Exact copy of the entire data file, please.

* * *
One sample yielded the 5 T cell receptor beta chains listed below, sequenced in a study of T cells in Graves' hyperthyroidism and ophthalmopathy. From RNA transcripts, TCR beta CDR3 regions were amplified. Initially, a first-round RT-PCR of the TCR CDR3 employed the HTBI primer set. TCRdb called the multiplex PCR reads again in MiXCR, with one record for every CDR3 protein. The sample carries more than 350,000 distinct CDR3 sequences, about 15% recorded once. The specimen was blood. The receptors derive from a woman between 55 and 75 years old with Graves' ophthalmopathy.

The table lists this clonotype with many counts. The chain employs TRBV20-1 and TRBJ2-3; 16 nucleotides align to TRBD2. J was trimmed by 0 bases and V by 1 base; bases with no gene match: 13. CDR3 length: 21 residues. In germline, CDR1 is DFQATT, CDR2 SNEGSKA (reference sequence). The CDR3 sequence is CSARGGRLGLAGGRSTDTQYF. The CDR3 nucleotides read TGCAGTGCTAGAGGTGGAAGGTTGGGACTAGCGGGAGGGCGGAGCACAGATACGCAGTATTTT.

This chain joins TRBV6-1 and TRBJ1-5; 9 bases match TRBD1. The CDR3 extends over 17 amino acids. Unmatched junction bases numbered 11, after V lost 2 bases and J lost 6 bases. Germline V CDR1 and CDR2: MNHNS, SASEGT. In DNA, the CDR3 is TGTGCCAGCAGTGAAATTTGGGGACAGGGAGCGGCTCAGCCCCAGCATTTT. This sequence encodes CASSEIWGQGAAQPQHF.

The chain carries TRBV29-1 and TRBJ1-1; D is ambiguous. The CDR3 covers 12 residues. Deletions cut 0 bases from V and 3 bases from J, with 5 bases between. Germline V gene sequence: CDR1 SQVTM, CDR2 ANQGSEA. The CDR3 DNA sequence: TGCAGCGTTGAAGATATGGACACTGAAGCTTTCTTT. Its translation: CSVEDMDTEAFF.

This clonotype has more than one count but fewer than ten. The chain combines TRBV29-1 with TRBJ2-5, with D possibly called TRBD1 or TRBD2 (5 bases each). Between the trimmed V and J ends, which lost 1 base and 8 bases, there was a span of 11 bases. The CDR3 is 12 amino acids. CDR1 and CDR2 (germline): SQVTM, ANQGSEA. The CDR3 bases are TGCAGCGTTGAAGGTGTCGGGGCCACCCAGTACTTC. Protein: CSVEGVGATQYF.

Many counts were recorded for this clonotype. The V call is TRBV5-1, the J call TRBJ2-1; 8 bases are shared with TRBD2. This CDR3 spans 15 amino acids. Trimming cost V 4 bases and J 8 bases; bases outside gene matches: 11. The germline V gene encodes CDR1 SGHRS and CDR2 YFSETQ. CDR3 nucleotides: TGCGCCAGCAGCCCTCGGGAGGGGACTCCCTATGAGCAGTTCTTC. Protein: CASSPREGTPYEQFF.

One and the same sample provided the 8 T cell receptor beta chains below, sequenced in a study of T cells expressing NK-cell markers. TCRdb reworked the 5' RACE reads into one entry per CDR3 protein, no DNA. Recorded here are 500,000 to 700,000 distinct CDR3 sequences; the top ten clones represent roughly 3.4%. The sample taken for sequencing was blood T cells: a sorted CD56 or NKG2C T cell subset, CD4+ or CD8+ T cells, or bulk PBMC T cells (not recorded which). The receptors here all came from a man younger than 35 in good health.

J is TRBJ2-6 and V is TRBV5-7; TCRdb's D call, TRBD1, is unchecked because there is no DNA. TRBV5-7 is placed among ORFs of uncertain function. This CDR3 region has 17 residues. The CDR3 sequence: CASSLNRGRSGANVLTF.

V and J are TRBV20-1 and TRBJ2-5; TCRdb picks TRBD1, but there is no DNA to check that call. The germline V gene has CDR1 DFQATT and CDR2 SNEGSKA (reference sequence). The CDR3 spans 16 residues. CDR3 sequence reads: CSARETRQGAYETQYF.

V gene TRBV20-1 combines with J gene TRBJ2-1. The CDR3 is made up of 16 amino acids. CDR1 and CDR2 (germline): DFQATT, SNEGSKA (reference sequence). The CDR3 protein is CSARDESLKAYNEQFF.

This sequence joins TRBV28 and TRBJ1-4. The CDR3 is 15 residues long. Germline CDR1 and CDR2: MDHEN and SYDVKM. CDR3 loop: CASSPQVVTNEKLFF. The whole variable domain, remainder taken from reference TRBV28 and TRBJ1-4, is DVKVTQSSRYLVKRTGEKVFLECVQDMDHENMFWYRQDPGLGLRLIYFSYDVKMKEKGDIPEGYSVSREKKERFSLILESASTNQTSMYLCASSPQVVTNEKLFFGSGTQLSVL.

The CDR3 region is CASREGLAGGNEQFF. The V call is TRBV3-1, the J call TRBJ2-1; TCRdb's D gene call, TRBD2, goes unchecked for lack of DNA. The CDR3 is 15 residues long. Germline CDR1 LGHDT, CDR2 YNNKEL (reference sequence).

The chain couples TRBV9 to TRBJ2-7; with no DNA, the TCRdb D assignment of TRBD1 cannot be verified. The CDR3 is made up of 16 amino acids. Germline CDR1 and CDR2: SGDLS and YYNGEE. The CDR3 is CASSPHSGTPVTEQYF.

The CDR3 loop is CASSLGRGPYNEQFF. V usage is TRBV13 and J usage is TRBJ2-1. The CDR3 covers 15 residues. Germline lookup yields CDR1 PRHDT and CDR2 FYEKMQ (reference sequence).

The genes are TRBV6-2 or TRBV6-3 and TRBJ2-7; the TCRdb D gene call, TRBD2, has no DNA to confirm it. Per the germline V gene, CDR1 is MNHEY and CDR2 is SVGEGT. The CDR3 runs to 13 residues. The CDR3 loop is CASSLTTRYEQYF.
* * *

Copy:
One sample yielded the 5 T cell receptor beta chains listed below, sequenced in a study of T cells in Graves' hyperthyroidism and ophthalmopathy. From RNA transcripts, TCR beta CDR3 regions were amplified. Initially, a first-round RT-PCR of the TCR CDR3 employed the HTBI primer set. TCRdb called the multiplex PCR reads again in MiXCR, with one record for every CDR3 protein. The sample carries more than 350,000 distinct CDR3 sequences, about 15% recorded once. The specimen was blood. The receptors derive from a woman between 55 and 75 years old with Graves' ophthalmopathy.

The table lists this clonotype with many counts. The chain employs TRBV20-1 and TRBJ2-3; 16 nucleotides align to TRBD2. J was trimmed by 0 bases and V by 1 base; bases with no gene match: 13. CDR3 length: 21 residues. In germline, CDR1 is DFQATT, CDR2 SNEGSKA (reference sequence). The CDR3 sequence is CSARGGRLGLAGGRSTDTQYF. The CDR3 nucleotides read TGCAGTGCTAGAGGTGGAAGGTTGGGACTAGCGGGAGGGCGGAGCACAGATACGCAGTATTTT.

This chain joins TRBV6-1 and TRBJ1-5; 9 bases match TRBD1. The CDR3 extends over 17 amino acids. Unmatched junction bases numbered 11, after V lost 2 bases and J lost 6 bases. Germline V CDR1 and CDR2: MNHNS, SASEGT. In DNA, the CDR3 is TGTGCCAGCAGTGAAATTTGGGGACAGGGAGCGGCTCAGCCCCAGCATTTT. This sequence encodes CASSEIWGQGAAQPQHF.

The chain carries TRBV29-1 and TRBJ1-1; D is ambiguous. The CDR3 covers 12 residues. Deletions cut 0 bases from V and 3 bases from J, with 5 bases between. Germline V gene sequence: CDR1 SQVTM, CDR2 ANQGSEA. The CDR3 DNA sequence: TGCAGCGTTGAAGATATGGACACTGAAGCTTTCTTT. Its translation: CSVEDMDTEAFF.

This clonotype has more than one count but fewer than ten. The chain combines TRBV29-1 with TRBJ2-5, with D possibly called TRBD1 or TRBD2 (5 bases each). Between the trimmed V and J ends, which lost 1 base and 8 bases, there was a span of 11 bases. The CDR3 is 12 amino acids. CDR1 and CDR2 (germline): SQVTM, ANQGSEA. The CDR3 bases are TGCAGCGTTGAAGGTGTCGGGGCCACCCAGTACTTC. Protein: CSVEGVGATQYF.

Many counts were recorded for this clonotype. The V call is TRBV5-1, the J call TRBJ2-1; 8 bases are shared with TRBD2. This CDR3 spans 15 amino acids. Trimming cost V 4 bases and J 8 bases; bases outside gene matches: 11. The germline V gene encodes CDR1 SGHRS and CDR2 YFSETQ. CDR3 nucleotides: TGCGCCAGCAGCCCTCGGGAGGGGACTCCCTATGAGCAGTTCTTC. Protein: CASSPREGTPYEQFF.

One and the same sample provided the 8 T cell receptor beta chains below, sequenced in a study of T cells expressing NK-cell markers. TCRdb reworked the 5' RACE reads into one entry per CDR3 protein, no DNA. Recorded here are 500,000 to 700,000 distinct CDR3 sequences; the top ten clones represent roughly 3.4%. The sample taken for sequencing was blood T cells: a sorted CD56 or NKG2C T cell subset, CD4+ or CD8+ T cells, or bulk PBMC T cells (not recorded which). The receptors here all came from a man younger than 35 in good health.

J is TRBJ2-6 and V is TRBV5-7; TCRdb's D call, TRBD1, is unchecked because there is no DNA. TRBV5-7 is placed among ORFs of uncertain function. This CDR3 region has 17 residues. The CDR3 sequence: CASSLNRGRSGANVLTF.

V and J are TRBV20-1 and TRBJ2-5; TCRdb picks TRBD1, but there is no DNA to check that call. The germline V gene has CDR1 DFQATT and CDR2 SNEGSKA (reference sequence). The CDR3 spans 16 residues. CDR3 sequence reads: CSARETRQGAYETQYF.

V gene TRBV20-1 combines with J gene TRBJ2-1. The CDR3 is made up of 16 amino acids. CDR1 and CDR2 (germline): DFQATT, SNEGSKA (reference sequence). The CDR3 protein is CSARDESLKAYNEQFF.

This sequence joins TRBV28 and TRBJ1-4. The CDR3 is 15 residues long. Germline CDR1 and CDR2: MDHEN and SYDVKM. CDR3 loop: CASSPQVVTNEKLFF. The whole variable domain, remainder taken from reference TRBV28 and TRBJ1-4, is DVKVTQSSRYLVKRTGEKVFLECVQDMDHENMFWYRQDPGLGLRLIYFSYDVKMKEKGDIPEGYSVSREKKERFSLILESASTNQTSMYLCASSPQVVTNEKLFFGSGTQLSVL.

The CDR3 region is CASREGLAGGNEQFF. The V call is TRBV3-1, the J call TRBJ2-1; TCRdb's D gene call, TRBD2, goes unchecked for lack of DNA. The CDR3 is 15 residues long. Germline CDR1 LGHDT, CDR2 YNNKEL (reference sequence).

The chain couples TRBV9 to TRBJ2-7; with no DNA, the TCRdb D assignment of TRBD1 cannot be verified. The CDR3 is made up of 16 amino acids. Germline CDR1 and CDR2: SGDLS and YYNGEE. The CDR3 is CASSPHSGTPVTEQYF.

The CDR3 loop is CASSLGRGPYNEQFF. V usage is TRBV13 and J usage is TRBJ2-1. The CDR3 covers 15 residues. Germline lookup yields CDR1 PRHDT and CDR2 FYEKMQ (reference sequence).

The genes are TRBV6-2 or TRBV6-3 and TRBJ2-7; the TCRdb D gene call, TRBD2, has no DNA to confirm it. Per the germline V gene, CDR1 is MNHEY and CDR2 is SVGEGT. The CDR3 runs to 13 residues. The CDR3 loop is CASSLTTRYEQYF.